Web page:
News + Events

Restoration of FHU’s Old Main Begins

Henderson, Tennessee - Aug 14, 2018

​ Long-awaited work to restore Old Main on the Freed-Hardeman University campus has begun, according to Executive Vice President Dwayne Wilson.

 

Asbestos abatement has been done and the dropped ceiling and chapel hall seats have been removed, Wilson said. The seats, however, will be returned to their proper places after the metal frames are outfitted with new wood. Plans call for common spaces such as hallways, lobbies, stairs and Chapel Hall to be restored as nearly as possible to their original condition.

Offices, classrooms and restrooms will be renovated and technology will be added to meet current needs. An elevator will be installed on the south side of Old Main where a 1950’s addition joins the original building. The elevator will reach all five levels of the building.

Alliance Corporation of Glasgow, Kentucky, has been contracted to do the work on the building. Plans call for the project to be completed in May 2019, in time for the university’s 150th anniversary celebration.

When completed, Old Main will house the Department of Behavioral Sciences and the Department of Communication, Language and Literature.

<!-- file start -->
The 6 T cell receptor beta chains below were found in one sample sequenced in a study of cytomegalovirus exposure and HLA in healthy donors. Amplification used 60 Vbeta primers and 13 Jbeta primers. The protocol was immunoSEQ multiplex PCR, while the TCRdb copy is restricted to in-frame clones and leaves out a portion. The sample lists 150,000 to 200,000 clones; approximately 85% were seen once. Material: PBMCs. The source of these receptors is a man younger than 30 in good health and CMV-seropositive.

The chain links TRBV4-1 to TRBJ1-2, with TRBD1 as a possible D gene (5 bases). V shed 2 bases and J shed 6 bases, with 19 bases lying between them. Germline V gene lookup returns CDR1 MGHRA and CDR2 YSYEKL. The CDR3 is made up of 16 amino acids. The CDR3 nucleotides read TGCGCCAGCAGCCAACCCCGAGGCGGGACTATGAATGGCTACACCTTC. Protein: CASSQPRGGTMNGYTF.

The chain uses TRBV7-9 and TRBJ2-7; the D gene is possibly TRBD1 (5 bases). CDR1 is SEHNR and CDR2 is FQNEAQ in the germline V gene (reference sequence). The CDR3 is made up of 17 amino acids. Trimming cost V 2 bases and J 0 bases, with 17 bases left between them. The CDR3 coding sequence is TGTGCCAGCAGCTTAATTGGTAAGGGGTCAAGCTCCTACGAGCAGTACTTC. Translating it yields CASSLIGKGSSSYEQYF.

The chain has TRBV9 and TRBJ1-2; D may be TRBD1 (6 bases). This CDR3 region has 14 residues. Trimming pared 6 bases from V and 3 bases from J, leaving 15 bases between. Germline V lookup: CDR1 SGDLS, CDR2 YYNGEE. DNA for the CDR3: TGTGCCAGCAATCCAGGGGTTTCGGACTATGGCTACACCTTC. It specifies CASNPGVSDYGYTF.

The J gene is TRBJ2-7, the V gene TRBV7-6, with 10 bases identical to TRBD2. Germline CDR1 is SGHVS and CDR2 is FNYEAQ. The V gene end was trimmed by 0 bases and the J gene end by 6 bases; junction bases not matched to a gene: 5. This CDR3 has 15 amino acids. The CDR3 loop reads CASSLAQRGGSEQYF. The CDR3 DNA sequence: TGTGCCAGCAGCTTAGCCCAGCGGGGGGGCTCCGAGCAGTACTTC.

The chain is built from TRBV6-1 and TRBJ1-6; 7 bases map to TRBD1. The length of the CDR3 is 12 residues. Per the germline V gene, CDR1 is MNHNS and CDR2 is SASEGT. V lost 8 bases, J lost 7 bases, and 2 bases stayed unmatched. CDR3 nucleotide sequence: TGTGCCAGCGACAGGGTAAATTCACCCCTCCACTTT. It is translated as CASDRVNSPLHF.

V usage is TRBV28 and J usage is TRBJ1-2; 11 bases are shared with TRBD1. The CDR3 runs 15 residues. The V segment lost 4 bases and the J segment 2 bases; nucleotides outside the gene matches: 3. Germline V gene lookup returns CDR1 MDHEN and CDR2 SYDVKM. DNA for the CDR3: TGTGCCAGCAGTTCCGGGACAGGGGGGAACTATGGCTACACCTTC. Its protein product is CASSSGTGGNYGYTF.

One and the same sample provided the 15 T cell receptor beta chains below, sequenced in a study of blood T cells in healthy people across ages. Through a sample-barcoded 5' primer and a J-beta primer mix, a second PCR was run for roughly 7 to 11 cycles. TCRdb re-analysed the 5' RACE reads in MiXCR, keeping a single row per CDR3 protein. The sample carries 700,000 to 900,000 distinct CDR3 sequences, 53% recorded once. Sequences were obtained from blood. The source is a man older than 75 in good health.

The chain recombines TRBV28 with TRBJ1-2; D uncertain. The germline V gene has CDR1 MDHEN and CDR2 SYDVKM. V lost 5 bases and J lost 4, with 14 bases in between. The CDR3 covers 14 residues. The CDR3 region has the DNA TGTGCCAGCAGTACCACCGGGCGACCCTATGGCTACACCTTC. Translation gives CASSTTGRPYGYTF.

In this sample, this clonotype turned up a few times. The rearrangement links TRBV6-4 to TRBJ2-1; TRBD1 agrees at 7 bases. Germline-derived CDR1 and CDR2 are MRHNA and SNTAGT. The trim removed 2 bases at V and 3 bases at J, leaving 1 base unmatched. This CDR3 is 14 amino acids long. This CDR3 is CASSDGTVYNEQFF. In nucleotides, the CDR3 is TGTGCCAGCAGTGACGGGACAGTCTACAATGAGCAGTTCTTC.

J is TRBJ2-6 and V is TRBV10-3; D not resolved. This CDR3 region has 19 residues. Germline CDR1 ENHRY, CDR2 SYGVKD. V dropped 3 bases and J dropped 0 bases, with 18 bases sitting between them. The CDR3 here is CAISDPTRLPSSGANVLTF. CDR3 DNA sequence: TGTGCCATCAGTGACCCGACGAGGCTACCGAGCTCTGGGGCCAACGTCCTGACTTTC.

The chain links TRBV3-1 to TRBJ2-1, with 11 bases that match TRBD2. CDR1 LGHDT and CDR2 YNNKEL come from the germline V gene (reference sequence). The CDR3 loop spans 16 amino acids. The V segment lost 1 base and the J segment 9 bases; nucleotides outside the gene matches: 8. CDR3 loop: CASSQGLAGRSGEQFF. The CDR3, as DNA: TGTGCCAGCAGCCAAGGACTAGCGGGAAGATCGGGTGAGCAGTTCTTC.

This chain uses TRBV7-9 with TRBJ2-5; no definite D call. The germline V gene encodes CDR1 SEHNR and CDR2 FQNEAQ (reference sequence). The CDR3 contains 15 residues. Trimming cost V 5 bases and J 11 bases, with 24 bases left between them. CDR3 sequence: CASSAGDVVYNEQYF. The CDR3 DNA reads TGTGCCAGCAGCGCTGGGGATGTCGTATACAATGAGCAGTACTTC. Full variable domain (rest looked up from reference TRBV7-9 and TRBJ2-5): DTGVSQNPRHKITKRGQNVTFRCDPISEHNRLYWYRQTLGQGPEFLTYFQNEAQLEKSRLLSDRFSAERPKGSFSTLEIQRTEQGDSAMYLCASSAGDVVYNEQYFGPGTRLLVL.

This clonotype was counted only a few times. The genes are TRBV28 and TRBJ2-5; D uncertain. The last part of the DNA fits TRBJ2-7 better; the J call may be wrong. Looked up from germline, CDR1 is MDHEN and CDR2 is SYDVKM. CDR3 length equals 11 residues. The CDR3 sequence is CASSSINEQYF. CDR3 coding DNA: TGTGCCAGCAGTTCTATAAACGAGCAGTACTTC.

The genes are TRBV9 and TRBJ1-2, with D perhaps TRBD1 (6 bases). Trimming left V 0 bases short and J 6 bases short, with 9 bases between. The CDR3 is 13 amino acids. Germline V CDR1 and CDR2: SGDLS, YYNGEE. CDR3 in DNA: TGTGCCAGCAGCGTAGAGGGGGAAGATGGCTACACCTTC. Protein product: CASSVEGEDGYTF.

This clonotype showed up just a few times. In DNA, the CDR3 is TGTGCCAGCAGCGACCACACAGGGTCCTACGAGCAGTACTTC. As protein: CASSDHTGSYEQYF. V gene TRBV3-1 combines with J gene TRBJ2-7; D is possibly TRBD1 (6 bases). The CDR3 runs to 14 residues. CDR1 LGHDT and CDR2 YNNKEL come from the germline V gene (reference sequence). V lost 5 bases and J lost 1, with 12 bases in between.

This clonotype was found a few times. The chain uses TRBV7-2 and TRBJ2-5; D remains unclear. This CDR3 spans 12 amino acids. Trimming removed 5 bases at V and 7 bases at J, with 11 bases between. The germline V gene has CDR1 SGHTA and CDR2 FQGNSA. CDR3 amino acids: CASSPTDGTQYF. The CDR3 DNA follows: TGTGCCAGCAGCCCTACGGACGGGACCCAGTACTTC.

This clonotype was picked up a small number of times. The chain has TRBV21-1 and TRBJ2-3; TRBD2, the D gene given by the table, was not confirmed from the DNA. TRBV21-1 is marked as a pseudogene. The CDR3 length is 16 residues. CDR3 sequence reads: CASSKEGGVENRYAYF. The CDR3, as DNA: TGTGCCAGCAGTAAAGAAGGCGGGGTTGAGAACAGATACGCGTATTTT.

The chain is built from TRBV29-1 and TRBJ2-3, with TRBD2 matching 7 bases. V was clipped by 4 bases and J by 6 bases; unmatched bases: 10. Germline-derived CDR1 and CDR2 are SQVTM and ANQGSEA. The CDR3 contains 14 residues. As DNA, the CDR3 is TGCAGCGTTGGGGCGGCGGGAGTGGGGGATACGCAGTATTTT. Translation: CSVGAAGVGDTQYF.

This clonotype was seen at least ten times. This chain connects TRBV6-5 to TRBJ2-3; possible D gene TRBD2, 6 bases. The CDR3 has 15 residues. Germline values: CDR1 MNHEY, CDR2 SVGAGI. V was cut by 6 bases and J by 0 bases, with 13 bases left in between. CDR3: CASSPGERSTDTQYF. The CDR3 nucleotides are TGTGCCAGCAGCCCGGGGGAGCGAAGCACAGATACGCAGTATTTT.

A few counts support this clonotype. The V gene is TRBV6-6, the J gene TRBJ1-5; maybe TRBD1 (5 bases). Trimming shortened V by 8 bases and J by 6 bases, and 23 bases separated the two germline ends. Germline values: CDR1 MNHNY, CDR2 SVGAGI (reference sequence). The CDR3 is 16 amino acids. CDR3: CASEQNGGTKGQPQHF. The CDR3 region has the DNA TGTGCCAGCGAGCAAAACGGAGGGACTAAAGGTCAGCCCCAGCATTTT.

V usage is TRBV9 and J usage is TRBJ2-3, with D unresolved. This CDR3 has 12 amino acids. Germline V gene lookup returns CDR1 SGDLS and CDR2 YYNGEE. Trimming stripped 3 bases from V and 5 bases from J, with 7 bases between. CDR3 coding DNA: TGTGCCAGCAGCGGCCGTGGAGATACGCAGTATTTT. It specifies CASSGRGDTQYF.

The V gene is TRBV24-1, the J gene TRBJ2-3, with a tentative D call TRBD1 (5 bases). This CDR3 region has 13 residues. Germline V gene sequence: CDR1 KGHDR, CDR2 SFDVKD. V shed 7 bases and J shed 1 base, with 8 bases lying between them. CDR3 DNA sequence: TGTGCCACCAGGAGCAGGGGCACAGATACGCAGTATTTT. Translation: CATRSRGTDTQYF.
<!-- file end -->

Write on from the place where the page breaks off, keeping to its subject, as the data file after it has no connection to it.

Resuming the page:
A.G. Freed and N.B. Hardeman built Old Main in 1908 by to house Southern Teachers’ Normal and Business College. Its iconic bell tower has long been the symbol of the university. Well-known architect Hubert T. McGee, a native of Jacks Creek and an alumnus of Georgie Robertson Christian College, a predecessor institution of FHU, designed the building. Local craftsmen using local materials built it. The oldest public building in the county, Old Main was added to the National Register of Historic Places in 2012.

The $5.5 million goal to restore Old Main was reached last year. “We are grateful to all of the many donors to this project,” FHU President David Shannon said, “and we look forward to again using this historic facility. I particularly appreciate the tireless efforts and dedication of Dr. Milton Sewell as he raised the money for this project,” Shannon said.

Chester County residents contributed more than $1 million to the campaign. The local effort was led by Regina East, Kay Tignor and the late Larry Tignor.